Because that’s a big challenge for a book.

This quote in particular (from Humberto Maturana’s Biology of Cognition and Autopoiesis and Cognition: The Realization of the Living) really nails down the definition of learning, I believe:

“Learning is not a process of accumulation of representations of the environment; it is a continuous process of transformation of behavior through continuous change in the capacity of the nervous system to synthesize it. Recall does not depend on the indefinite retention of a structural invariant that represents an entity (an idea, image or symbol), but on the functional ability of the system to create, when certain recurrent demands are given, a behavior that satisfies the recurrent demands or that the observer would class as a reenacting of a previous one.”

So, no, you can’t really learn from a book.

You can, however, learn by steadily applying concepts, ideas and theories found in some books, and then putting those into your own situation – creating your own learning experience day by day, according to your circumstances.

But the book isn’t teaching you.

You are.

  • “Karate”

Karate. What is it?

Well, that question in itself needs a whole book to answer.

Luckily, there is one.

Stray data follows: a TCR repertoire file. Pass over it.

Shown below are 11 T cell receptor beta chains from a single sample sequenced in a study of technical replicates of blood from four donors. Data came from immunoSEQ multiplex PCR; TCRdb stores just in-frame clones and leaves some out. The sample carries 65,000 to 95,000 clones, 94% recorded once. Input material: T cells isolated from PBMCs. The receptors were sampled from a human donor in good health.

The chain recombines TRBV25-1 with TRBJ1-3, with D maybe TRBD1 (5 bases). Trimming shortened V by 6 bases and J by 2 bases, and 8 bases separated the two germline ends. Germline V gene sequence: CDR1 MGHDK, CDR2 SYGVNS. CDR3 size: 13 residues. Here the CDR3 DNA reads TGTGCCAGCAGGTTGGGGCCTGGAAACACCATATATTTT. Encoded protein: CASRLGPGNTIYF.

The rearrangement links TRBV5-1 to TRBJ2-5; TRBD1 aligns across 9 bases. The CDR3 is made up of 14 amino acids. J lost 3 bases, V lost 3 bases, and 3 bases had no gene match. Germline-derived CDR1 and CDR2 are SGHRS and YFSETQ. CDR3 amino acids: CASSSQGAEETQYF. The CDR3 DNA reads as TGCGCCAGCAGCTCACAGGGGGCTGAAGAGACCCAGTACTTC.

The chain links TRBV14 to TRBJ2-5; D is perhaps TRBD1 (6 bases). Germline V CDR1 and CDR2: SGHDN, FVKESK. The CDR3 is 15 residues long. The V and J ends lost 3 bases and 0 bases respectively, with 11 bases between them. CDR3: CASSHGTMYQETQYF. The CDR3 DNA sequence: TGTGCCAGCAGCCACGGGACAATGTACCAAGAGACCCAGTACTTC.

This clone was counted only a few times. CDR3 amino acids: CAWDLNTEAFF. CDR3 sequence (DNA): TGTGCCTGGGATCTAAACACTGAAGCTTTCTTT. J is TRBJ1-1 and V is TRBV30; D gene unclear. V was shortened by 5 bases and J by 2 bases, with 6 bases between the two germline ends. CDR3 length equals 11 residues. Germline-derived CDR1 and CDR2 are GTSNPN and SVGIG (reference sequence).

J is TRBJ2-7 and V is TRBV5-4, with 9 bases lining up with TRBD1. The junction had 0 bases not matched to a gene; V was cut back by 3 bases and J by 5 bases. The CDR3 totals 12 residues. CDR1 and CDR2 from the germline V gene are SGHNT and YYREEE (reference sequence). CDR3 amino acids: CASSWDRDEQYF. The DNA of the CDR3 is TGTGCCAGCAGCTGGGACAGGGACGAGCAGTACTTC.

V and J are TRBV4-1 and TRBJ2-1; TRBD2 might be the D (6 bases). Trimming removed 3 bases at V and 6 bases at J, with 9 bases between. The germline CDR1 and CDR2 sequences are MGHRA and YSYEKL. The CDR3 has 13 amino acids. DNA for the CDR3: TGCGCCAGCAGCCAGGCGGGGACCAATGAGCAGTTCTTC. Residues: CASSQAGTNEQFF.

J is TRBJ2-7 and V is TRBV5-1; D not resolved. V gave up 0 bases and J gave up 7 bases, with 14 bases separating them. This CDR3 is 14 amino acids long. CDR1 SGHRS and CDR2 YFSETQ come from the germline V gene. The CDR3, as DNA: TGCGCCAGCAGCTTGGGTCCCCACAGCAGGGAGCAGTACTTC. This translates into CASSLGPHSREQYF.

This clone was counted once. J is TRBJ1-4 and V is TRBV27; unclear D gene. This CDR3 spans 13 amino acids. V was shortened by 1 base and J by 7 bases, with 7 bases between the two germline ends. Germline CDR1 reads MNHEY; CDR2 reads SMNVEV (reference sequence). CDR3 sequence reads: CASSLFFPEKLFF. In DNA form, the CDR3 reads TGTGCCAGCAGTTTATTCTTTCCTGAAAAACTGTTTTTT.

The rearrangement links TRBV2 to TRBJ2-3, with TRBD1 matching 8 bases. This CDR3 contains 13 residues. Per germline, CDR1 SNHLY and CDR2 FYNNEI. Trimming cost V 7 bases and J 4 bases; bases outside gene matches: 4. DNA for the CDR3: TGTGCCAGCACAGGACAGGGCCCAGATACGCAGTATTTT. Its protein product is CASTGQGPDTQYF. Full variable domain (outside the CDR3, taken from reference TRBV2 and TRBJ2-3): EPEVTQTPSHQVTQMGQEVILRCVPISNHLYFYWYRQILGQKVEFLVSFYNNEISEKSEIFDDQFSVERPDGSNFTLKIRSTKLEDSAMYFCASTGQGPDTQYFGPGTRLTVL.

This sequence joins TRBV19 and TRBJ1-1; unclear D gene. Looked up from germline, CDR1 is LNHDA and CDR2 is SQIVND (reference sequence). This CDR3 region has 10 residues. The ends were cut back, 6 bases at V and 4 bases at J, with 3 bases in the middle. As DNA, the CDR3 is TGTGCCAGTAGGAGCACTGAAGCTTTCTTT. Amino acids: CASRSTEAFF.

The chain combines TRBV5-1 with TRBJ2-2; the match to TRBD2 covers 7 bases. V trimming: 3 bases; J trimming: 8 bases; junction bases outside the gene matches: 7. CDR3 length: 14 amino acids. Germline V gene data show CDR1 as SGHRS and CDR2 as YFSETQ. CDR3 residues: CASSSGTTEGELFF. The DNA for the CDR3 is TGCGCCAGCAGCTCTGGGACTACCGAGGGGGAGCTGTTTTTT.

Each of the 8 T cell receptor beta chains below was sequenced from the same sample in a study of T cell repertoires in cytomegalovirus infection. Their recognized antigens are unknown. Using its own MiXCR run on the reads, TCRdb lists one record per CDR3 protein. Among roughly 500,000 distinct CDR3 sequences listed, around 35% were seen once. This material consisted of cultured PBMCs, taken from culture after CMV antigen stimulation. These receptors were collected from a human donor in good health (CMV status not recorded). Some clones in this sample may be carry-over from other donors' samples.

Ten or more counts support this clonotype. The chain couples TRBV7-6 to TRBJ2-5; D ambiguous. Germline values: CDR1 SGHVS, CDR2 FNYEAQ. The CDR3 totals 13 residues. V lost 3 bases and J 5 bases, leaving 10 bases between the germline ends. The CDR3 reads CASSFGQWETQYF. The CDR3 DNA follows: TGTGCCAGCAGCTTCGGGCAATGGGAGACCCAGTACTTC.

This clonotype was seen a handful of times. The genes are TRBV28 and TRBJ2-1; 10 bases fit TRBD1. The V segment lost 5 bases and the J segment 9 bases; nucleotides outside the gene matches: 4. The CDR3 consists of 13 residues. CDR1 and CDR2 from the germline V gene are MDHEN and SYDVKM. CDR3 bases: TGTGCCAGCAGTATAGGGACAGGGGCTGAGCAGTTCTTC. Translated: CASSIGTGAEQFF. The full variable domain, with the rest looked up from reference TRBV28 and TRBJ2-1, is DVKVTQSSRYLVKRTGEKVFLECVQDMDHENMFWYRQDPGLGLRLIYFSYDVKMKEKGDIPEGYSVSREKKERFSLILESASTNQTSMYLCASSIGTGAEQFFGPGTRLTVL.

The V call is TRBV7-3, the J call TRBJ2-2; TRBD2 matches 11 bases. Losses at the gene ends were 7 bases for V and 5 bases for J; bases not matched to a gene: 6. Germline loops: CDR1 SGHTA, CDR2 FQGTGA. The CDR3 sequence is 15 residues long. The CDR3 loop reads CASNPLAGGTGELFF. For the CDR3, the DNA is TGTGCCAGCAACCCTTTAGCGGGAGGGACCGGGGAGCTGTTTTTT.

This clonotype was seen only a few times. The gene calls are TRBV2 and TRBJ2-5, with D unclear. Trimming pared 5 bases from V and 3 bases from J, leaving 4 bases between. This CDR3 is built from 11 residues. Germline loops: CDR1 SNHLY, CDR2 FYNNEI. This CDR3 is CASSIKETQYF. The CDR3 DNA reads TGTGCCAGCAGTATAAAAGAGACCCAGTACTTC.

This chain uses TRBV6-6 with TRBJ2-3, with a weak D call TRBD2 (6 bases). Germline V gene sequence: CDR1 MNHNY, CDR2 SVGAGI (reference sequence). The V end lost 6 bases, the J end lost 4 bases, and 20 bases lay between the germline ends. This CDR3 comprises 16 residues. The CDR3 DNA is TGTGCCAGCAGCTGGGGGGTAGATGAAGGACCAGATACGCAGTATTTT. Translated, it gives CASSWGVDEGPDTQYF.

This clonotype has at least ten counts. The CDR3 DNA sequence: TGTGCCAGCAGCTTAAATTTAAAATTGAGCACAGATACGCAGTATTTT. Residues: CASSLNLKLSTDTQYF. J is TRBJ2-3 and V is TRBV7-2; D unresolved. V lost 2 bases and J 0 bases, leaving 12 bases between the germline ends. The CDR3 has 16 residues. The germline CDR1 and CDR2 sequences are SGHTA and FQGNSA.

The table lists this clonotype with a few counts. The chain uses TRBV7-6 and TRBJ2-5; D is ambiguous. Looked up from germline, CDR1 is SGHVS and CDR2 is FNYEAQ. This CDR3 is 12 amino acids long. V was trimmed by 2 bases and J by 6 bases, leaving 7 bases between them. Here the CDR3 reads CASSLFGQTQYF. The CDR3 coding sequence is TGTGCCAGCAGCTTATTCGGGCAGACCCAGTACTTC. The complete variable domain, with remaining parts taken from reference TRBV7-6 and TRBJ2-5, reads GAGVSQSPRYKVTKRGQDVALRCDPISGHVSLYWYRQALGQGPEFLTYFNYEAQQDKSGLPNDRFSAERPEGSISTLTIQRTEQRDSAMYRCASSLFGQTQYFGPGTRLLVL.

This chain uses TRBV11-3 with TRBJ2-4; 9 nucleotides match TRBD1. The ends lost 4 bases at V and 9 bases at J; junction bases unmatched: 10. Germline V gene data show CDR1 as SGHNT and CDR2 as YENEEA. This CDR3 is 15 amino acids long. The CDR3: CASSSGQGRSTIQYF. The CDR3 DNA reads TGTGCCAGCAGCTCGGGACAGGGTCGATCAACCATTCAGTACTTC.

Yet the popular definition seems to be (prepare for the longest sentence in the history of KbJ): “The physical act of kicking, screaming and punching wearing a white pajamas, divided into set forms (kata), basic movements (kihon) and sparring (kumite), utilizing a plethora of pseudo-Japanese terms and phrases in a safe learning environment with the main goal of exotic socializing approximately three times a week, occasionally interrupted by commonly considered highly related social events such as competing and/or grading.

Put the above definition down in book form, and that is what you’ll “learn” from a book like this.

Maximum.

Well, needless to say, that’s not really our definition of Karate, is it?

  • “In 10 Days”

That’s just wrong.

Some people can barely remember their own address in ten days, let alone a geometrical pattern of defensive/offensive templates strung together into a physical form known as kata.

Me? I don’t even remember which one of the words “youka” and “yokka” are “the fourth” and “the eight” day of a month in Japanese. And I was supposedly “taught” that in 2007. I mean, it’s even written in every Japanese language learning book I own, and believe me I’ve got plenty of those.